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Emanuel pays more to settle suits vs. city — hopes to save in long run

Mayor Rahm Emanuel

Mayor Rahm Emanuel

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Updated: October 25, 2013 6:03AM

Mayor Rahm Emanuel has shelled out $169 million to settle lawsuits against the city — $77.4 million of it this year alone — nearly triple the amount paid by cash-strapped Chicago during the final two years of former Mayor Richard M. Daley’s administration.

Corporation Counsel Stephen Patton attributed the spike at a time when the city can least afford it to two factors: Daley’s decision to “put the brakes” on settlements and Emanuel’s desire to cut the city’s losses and settle early cases taxpayers were destined to lose.

The tab under Emanuel rises to $247.4 million when you factor in the $78.4 million Chicago borrowed last year to compensate 6,000 African-American would-be firefighters bypassed by the city’s discriminatory handling of a 1995 entrance exam.

The Law Department did not include those damages in its response to the Chicago Sun-Times’ Freedom of Information request on grounds that it stemmed from “a court ruling — not a case we decided to settle” and because the 2010 U.S. Supreme Court decision pre-dated Emanuel.

“When the mayor took office, we had a very large backlog of cases, most of which had been pending for a long time, and a number of which were very serious exposures,” Patton said, noting that Emanuel inherited 1,000 police cases alone.

“We’re settling cases we inherited. . . . In addition, we’ve accelerated the recognition of liability. So, we’re getting it on both ends. We’re clearing a lot of brush and bad things away from the past and doing something that will save money over the longer haul. But, it’s not saving us money short-term.”

Patton was hardpressed to explain why Emanuel set aside just $27.3 million to settle lawsuits for all of 2013 when he knew taxpayers were being squeezed at both ends. That guarantees more borrowing, compounding the cost.

In mid-July, Moody’s Investors ordered an unprecedented triple-drop in the city’s bond rating, citing Chicago’s “very large and growing” pension liabilities, “significant” debt service payments, “unrelenting public safety demands” and historic reluctance to raise local taxes that has continued under Emanuel.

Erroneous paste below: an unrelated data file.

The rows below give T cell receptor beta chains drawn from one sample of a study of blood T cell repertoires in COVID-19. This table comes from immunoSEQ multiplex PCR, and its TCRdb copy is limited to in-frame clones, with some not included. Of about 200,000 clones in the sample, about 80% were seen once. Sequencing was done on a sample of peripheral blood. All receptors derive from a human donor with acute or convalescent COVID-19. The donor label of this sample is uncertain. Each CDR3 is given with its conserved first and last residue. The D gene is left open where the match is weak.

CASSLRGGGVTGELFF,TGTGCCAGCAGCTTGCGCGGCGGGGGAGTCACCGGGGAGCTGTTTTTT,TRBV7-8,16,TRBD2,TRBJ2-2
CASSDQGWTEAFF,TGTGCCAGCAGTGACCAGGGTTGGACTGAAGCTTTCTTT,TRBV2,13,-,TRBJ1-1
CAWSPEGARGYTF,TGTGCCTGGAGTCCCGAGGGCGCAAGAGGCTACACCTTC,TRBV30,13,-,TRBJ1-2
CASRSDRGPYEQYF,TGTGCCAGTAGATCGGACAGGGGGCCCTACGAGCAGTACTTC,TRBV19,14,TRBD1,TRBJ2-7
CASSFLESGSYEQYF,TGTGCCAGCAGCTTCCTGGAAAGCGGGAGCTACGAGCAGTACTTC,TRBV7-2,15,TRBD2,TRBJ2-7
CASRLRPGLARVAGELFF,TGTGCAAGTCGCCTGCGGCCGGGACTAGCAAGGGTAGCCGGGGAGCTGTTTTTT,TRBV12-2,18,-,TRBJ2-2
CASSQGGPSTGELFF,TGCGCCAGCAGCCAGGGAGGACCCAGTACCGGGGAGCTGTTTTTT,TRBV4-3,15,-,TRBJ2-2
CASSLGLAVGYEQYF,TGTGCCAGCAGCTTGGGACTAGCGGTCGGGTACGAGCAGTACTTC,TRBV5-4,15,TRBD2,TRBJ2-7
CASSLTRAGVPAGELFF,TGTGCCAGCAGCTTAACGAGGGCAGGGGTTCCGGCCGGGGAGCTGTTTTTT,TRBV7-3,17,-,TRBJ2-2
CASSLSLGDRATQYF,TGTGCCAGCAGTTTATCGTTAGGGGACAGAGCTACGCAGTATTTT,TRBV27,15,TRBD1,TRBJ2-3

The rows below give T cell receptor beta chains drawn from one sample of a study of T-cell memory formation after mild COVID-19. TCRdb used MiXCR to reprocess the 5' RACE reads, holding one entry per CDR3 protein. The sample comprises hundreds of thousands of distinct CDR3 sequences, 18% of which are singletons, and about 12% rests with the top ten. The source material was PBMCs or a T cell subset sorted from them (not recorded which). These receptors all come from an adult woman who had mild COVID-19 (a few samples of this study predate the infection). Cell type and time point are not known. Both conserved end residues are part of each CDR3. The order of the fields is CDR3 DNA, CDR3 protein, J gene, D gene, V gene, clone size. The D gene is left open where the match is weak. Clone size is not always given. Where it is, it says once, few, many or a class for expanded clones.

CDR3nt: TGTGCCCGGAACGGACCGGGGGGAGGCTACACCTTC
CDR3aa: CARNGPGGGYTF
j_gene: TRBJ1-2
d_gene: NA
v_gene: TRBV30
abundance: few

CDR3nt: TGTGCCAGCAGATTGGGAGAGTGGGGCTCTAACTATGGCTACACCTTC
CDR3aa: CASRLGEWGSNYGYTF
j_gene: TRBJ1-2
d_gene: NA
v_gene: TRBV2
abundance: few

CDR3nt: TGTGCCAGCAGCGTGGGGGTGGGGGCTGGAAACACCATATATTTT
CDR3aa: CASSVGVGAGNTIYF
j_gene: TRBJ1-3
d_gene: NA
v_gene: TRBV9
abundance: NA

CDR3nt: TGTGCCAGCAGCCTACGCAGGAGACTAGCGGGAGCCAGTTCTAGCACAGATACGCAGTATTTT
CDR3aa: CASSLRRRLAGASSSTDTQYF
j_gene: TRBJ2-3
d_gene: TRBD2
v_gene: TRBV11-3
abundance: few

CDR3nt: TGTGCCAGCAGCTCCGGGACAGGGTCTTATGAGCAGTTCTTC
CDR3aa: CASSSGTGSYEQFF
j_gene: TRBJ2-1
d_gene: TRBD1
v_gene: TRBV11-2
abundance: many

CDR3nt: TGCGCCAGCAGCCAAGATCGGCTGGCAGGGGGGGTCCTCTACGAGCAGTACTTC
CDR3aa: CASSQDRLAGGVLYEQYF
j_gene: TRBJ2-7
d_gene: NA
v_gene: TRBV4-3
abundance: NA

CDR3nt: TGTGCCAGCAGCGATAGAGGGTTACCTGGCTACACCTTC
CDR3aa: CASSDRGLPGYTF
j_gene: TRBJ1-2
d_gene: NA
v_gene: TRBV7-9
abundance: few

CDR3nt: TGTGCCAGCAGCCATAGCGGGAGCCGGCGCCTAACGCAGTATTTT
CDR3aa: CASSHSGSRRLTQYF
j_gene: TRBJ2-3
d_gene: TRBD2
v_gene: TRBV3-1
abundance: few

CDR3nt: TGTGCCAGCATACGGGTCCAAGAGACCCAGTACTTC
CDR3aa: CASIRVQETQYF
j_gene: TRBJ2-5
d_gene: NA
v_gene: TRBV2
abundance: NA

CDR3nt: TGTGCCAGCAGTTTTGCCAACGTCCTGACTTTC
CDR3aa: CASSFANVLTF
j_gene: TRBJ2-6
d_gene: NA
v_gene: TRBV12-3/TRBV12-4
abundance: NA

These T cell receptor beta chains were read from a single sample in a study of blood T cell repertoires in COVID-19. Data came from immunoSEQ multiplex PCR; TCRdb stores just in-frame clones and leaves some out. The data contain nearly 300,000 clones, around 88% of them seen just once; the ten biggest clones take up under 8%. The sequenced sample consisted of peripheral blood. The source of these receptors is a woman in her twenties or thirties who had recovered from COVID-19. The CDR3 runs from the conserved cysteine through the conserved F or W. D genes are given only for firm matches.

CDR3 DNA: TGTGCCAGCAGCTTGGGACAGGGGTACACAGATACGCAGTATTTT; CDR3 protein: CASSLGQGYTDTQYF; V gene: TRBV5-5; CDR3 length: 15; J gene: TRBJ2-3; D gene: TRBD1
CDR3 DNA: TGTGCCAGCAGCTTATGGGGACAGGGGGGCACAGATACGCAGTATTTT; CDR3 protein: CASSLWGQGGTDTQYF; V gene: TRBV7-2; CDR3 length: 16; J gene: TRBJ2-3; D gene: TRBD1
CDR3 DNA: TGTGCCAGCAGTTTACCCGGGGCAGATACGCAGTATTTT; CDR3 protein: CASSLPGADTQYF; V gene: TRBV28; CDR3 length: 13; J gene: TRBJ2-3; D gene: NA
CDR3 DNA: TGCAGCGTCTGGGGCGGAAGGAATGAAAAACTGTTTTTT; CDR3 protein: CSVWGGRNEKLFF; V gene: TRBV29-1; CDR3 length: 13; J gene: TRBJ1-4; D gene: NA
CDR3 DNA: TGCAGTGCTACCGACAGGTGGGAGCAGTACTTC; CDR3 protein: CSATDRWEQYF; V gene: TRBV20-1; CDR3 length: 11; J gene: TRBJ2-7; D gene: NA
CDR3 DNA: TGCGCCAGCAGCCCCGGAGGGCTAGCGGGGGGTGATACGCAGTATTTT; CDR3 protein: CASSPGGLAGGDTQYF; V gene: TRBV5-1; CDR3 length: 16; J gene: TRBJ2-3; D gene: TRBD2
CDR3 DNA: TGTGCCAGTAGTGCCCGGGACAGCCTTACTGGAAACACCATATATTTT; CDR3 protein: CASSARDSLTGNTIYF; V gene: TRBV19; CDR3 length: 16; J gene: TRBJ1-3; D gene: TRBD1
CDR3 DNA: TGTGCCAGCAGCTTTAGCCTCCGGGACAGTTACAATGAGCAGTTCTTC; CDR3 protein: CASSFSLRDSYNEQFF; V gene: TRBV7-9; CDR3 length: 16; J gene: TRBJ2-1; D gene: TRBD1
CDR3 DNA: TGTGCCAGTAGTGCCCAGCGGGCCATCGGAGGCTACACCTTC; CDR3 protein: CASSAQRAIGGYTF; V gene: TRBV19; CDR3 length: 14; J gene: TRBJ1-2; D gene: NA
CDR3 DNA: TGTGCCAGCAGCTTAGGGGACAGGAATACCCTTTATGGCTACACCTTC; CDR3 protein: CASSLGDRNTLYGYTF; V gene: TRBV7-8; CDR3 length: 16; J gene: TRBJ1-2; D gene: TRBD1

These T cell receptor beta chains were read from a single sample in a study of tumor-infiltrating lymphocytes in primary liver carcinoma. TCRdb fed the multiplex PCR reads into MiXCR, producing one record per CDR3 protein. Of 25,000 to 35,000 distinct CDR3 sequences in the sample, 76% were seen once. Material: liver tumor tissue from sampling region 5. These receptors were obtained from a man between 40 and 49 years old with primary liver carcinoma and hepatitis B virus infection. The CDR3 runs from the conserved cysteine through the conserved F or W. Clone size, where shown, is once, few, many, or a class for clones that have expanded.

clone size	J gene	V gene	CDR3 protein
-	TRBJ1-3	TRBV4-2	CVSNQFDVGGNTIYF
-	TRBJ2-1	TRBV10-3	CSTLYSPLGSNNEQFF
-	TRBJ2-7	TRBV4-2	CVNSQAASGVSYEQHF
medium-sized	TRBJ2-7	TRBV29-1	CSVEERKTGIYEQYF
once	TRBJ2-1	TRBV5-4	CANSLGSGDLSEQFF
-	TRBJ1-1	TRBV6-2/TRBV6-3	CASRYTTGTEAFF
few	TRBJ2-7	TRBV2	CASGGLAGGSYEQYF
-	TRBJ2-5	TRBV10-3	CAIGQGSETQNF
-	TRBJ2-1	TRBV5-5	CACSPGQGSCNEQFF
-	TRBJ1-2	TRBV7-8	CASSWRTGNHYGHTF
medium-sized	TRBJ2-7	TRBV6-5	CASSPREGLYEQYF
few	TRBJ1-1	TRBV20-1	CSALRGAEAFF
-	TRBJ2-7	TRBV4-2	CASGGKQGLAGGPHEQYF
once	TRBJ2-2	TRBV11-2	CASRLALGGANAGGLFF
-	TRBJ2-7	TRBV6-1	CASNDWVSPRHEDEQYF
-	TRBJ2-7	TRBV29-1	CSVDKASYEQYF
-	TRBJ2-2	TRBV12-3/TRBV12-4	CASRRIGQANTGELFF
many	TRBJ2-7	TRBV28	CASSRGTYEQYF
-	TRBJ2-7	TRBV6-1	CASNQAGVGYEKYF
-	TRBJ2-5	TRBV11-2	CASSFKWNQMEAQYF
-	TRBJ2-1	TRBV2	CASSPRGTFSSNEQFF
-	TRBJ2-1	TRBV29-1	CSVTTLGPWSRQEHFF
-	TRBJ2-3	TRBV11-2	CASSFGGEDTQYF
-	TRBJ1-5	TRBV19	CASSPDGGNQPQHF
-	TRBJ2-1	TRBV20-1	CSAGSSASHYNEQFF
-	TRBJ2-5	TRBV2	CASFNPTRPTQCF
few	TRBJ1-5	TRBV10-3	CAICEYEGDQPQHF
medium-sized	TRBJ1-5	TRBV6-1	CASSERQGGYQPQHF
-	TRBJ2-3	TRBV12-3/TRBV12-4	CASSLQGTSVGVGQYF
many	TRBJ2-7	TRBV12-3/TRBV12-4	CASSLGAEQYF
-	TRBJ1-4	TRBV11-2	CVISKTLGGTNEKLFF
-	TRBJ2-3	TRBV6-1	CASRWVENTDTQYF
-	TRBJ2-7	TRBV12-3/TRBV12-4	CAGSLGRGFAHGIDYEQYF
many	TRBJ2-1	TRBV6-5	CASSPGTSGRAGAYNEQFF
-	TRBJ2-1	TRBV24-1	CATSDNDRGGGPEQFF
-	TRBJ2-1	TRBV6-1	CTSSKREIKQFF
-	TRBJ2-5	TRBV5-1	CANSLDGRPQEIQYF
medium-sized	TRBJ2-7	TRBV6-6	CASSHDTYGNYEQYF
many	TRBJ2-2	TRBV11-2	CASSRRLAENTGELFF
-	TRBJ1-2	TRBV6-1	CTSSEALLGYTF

“There’s no question what was budgeted for this year has been eclipsed by what we’ve actually spent. ... The justification would be looking at historical averages,” Patton said.

“My hope is that, when we clean up the old and do some of the things that reduce the new, that $27 million number will be sustainable.”

Many of the Daley “legacy” cases were tied to police abuse in general and torture allegations involving now convicted former Area 2 Commander Jon Burge in particular.

Burge cases account for $34.4 million or 44.3 percent of the payments made this year and 25 percent of the settlements authorized since Emanuel took office.

They include the $12.3 million authorized last week to compensate two men who spent 21 years in prison for a 1988 murder of five they did not commit after one of them was tortured into making a false confession.

After that City Council vote, Emanuel apologized for the police torture of African-American suspects under Burge that has severely undermined the trust between citizens and police in the black community.

Plaintiffs’ attorneys welcomed the heartfelt apology they never got from Daley. But, they also demanded that the city establish a $20 million fund — the amount spent to defend Burge and his cohorts — to compensate torture victims who couldn’t sue, either because of a city “cover-up” or because the statute of limitations had run out.

Patton made it clear that demand is going nowhere.

“It would be very difficult to justify spending taxpayer dollars to settle a claim that’s barred,” Patton said.

The corporation counsel also denied that the city settled with Ronald Kitchen and Marvin Reeves to spare Daley the embarrassment of having to answer questions under oath about allegations that — as state’s attorney and as mayor — he failed to investigate police torture allegations against Burge and his detectives and participated in a conspiracy to cover it up.

“I’m not going to pay more money to avoid somebody having to give testimony. I don’t care who it is. I wouldn’t do that if it was the current mayor — the guy I report to,” Patton said.

Seventeen other cases have been confirmed by the Torture Commission and two more Burge cases are in final court proceedings.

But, the corporation counsel insisted that, over time, his strategies will pay dividends.

To underscore the point, his staff estimated a $30 million savings compared to “projected damages” from 33 cases settled recently, 20 of them filed since Emanuel took office.

Patton also pointed to the fact that no class-action lawsuits were filed by protestors at the 2012 NATO Summit.

Police made just 121 arrests after researching the last 15 major national security events — and changing tactics — to avoid a repeat of the $12 million in damages and attorneys fees paid to 900 Iraq War protestors arrested and detained after a 2003 demonstration that shut down Lake Shore Drive.

“You never get credit for the suits you avoid,” Patton said.

Yet another example is the $2 million in damages and $1.7 million in attorneys fees authorized last week to compensate dozens of women denied jobs as Chicago firefighters jobs because of a discriminatory test of physical abilities that had nothing to do with the job.

Instead of fighting the case for 17 years, as Daley did in the case filed by black firefighters, Emanuel scrapped the unfair fitness test and quickly settled the case.

“If it’s a bad case and you’re going to owe money on it, the longer you wait, the more you owe,” the corporation counsel said.


Twitter: @fspielman

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